SC remands tax raps vs Pacquiao to Court of Tax Appeal

By , on April 21, 2016


Boxing champ Manny "Pacman" Pacquiao is fighting his case against the BIR from collecting an alleged tax deficiency of over Php 2.2 billion plus surcharge and interest for 2008 and 2009.  (Photo from Pacquiao's official Facebook page)
Boxing champ Manny “Pacman” Pacquiao is fighting his case against the BIR from collecting an alleged tax deficiency of over Php 2.2 billion plus surcharge and interest for 2008 and 2009.
(Photo from Pacquiao’s official Facebook page)

BAGUIO CITY – The Supreme Court (SC) has remanded the tax case filed by the Bureau of Internal Revenue (BIR) against Sarangani Rep. Manny Pacquiao and his wife Jinky to the Court of Appeals (CTA).

At the same time the SC Second division ordered the CTA to conduct a preliminary hearing on the tax case and afford the couple of their rights to due process.

As such, the SC partially granted the petition of Pacquiao and issued a preliminary injunction stopping the CTA in implementing its resolutions requiring them to deposit a cash bond.

The SC has earlier issued a temporary restraining order (TRO) in favor of Pacquiao and his wife Jinky.

“Wherefore, the petition is partially granted. Let a Writ of Preliminary Injunction be issued, enjoining the implementation of the April 22, 2014 and July 11, 2014 Resolution of the Court of Tax Appeals First Division, in CTA Case No. 8683, requiring the petitioners to first deposit a cash bond in the amount of P3,298,514,894.35 or post a bond of P4,947,772.341.55 as a condition torestrain the collection of the deficiency taxes assessed against them,” the SC ruled on Tuesday.

“Accordingly, the case is hereby Remanded to the Court of Tax Appeals, First Division , which is ordered to conduct a preliminary hearing to determine whether the dispensation or reduction of the required cash deposit or bond provided under Section 11, Republic Act No 1125, is proper to restrain the collection of deficiency taxes assessed against the petitioners,” the SC ruled.

Pacquiao filed a petition before the SC to suspend the BIR and the CTA collection of taxes from him.

Pacquiao is fighting his case against the BIR from collecting an alleged tax deficiency of over Php 2.2 billion plus surcharge and interest for 2008 and 2009.

He argued that the CTA and the BIR have committed grave abuse of discretion amounting to lack or excess of jurisdiction.

The Pacquiaos even pleaded to SC then that they shall deposit a cash bond in the amount of Php 3,298,514,894.35 or to post a surety bond of Php 4,947,772,341.53 as a condition for the suspension of collection of taxes against them for alleged deficient income tax and VAT for the years 2008 and 2009 for having been issued by Respondent Court with grave abuse of discretion amounting to lack or excess of its jurisdiction.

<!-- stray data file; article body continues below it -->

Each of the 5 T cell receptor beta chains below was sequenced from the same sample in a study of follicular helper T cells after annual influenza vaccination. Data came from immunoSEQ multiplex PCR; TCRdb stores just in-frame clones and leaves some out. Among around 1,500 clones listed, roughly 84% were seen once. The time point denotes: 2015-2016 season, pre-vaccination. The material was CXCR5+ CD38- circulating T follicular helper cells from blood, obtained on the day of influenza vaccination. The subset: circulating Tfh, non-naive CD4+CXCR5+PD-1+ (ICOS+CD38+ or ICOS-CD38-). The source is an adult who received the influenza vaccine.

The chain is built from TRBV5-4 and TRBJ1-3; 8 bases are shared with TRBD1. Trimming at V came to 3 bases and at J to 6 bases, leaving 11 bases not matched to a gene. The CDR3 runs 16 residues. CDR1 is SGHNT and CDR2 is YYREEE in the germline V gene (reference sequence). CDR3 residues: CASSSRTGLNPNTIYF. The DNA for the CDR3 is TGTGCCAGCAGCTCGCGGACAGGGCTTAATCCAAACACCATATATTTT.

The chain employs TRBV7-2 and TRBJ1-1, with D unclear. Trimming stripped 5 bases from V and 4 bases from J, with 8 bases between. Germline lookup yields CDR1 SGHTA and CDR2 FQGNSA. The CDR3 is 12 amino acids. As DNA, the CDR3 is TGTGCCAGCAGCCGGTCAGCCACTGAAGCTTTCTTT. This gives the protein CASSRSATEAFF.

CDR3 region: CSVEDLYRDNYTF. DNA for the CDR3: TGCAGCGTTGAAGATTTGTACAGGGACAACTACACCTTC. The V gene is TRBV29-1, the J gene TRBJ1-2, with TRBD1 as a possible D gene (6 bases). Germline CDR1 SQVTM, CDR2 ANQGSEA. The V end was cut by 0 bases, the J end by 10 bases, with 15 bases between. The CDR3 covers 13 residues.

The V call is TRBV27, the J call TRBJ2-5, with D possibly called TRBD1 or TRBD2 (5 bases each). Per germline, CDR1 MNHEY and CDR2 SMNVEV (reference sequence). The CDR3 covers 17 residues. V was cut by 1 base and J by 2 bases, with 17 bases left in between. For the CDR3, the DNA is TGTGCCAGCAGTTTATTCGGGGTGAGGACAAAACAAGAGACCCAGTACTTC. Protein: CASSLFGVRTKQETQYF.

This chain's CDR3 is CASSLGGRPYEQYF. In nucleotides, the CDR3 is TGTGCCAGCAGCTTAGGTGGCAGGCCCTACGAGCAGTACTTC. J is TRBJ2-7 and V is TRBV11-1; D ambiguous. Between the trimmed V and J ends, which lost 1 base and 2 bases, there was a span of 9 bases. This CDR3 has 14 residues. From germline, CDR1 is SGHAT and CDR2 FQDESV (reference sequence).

They also pleaded to stop “Respondent Commissioner, herrepresentatives, any of the BIR officers and/or employees, and any other person acting on behalf of Respondent Commissioner and/or the BIR, from issuing, executing, enforcing, implementing or otherwise giving effect to any Warrant of Distraint and/or Levy, Warrants of Garnishment and Notice of Tax Lien, and from attempting to collect any tax on the basis of the deficiency income tax and VAT assessments issued by Respondent Commissioner against Petitioners for the years 2008 and 2009, as well as any increments therein, and from doing any and all acts relative thereto until the decision or resolution resolving the issues in the main case become final and executory.”

They assailed the BIR after it “commenced tax collection process against Jinkee without issuing or serving a notice against her” and that it also “failed to comply with the procedural due process requirements for summary tax collection remedies under Sections 207(A) and (B) of the Tax Code when it commenced summary collection remedies before the expiration of the period for Petitioners to pay the assessed deficiency taxes.”

Meanwhile, the BIR claimed that the case was not applicable since there was no legal basis to dispense with the posting of the bond to suspend the collection of taxes against the petitioners.

“The Supreme Court is not a trier of facts, more so in the consideration of the extraordinary writ of certiorari where neither questions of fact nor or law are entertained, but only questions of lack or excess of jurisdiction or grave abuse of discretion,” the BIR’s memorandum said.